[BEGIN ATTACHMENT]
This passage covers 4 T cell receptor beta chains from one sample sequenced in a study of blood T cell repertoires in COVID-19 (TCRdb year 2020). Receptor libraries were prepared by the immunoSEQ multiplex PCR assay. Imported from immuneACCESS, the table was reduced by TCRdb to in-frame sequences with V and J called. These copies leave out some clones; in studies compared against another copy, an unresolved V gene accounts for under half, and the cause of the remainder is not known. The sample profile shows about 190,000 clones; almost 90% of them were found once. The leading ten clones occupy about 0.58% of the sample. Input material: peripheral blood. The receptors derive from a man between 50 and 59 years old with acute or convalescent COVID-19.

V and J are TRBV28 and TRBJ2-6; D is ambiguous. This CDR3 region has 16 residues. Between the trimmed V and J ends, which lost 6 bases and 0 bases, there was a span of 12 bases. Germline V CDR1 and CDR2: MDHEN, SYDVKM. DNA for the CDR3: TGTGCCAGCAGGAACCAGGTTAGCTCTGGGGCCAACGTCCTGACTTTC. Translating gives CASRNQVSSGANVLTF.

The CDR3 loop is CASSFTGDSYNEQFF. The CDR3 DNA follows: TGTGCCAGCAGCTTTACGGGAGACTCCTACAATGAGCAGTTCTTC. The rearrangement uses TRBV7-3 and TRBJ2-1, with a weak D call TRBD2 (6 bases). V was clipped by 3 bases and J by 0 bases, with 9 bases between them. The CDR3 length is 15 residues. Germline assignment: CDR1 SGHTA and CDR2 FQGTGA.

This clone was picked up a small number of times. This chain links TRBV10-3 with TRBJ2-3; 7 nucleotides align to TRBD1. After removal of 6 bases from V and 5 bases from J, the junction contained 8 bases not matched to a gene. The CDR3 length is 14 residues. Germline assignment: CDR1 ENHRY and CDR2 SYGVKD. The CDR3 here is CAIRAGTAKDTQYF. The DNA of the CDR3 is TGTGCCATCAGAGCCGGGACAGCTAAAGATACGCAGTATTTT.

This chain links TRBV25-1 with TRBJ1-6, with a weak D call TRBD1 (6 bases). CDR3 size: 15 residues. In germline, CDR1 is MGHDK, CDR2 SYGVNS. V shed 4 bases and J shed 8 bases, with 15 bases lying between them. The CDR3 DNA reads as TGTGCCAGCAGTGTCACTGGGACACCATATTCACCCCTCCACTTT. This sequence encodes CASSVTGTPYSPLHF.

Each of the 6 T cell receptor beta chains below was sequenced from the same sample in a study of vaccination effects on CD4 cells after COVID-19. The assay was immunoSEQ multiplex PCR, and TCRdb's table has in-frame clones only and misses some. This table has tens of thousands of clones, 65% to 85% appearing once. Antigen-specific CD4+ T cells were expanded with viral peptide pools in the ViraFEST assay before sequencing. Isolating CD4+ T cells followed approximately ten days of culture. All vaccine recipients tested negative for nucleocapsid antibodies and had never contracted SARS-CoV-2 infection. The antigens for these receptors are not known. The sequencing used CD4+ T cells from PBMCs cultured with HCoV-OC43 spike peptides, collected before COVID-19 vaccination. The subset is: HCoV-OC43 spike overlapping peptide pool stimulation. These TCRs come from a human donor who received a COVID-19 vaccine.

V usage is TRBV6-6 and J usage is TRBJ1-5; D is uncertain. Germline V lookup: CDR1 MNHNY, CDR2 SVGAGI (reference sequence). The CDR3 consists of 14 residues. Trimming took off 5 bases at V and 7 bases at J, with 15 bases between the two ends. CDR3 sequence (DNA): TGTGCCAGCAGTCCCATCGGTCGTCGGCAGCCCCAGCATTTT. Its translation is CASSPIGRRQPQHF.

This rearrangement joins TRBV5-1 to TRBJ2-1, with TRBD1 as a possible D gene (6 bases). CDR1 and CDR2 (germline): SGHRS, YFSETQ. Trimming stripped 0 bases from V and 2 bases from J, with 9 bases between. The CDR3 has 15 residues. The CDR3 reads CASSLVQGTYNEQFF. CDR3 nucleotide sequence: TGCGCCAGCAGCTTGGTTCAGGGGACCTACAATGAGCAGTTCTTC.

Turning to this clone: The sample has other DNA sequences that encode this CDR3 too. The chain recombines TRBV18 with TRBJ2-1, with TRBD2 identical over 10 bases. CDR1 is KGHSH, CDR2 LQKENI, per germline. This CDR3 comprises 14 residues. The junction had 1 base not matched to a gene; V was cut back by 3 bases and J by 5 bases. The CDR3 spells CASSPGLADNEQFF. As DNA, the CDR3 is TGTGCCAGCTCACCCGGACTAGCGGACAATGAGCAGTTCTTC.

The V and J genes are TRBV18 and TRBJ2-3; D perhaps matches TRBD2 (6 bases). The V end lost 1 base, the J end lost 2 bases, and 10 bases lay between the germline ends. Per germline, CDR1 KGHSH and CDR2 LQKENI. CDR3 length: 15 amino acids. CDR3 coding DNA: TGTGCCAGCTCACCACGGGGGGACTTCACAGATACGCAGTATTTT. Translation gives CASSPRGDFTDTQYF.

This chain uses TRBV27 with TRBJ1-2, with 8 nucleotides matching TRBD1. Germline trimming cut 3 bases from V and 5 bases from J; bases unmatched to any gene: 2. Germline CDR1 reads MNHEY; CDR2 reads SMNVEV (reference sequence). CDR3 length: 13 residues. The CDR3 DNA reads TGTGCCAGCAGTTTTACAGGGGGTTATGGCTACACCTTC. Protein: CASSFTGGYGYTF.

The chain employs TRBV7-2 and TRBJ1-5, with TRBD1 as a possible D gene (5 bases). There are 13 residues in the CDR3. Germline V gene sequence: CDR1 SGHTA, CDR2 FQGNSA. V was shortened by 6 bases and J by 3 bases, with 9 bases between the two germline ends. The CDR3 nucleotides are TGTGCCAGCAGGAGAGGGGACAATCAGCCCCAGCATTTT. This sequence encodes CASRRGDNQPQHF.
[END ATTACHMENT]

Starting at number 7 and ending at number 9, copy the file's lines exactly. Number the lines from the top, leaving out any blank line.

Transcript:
V usage is TRBV6-6 and J usage is TRBJ1-5; D is uncertain. Germline V lookup: CDR1 MNHNY, CDR2 SVGAGI (reference sequence). The CDR3 consists of 14 residues. Trimming took off 5 bases at V and 7 bases at J, with 15 bases between the two ends. CDR3 sequence (DNA): TGTGCCAGCAGTCCCATCGGTCGTCGGCAGCCCCAGCATTTT. Its translation is CASSPIGRRQPQHF.

This rearrangement joins TRBV5-1 to TRBJ2-1, with TRBD1 as a possible D gene (6 bases). CDR1 and CDR2 (germline): SGHRS, YFSETQ. Trimming stripped 0 bases from V and 2 bases from J, with 9 bases between. The CDR3 has 15 residues. The CDR3 reads CASSLVQGTYNEQFF. CDR3 nucleotide sequence: TGCGCCAGCAGCTTGGTTCAGGGGACCTACAATGAGCAGTTCTTC.

Turning to this clone: The sample has other DNA sequences that encode this CDR3 too. The chain recombines TRBV18 with TRBJ2-1, with TRBD2 identical over 10 bases. CDR1 is KGHSH, CDR2 LQKENI, per germline. This CDR3 comprises 14 residues. The junction had 1 base not matched to a gene; V was cut back by 3 bases and J by 5 bases. The CDR3 spells CASSPGLADNEQFF. As DNA, the CDR3 is TGTGCCAGCTCACCCGGACTAGCGGACAATGAGCAGTTCTTC.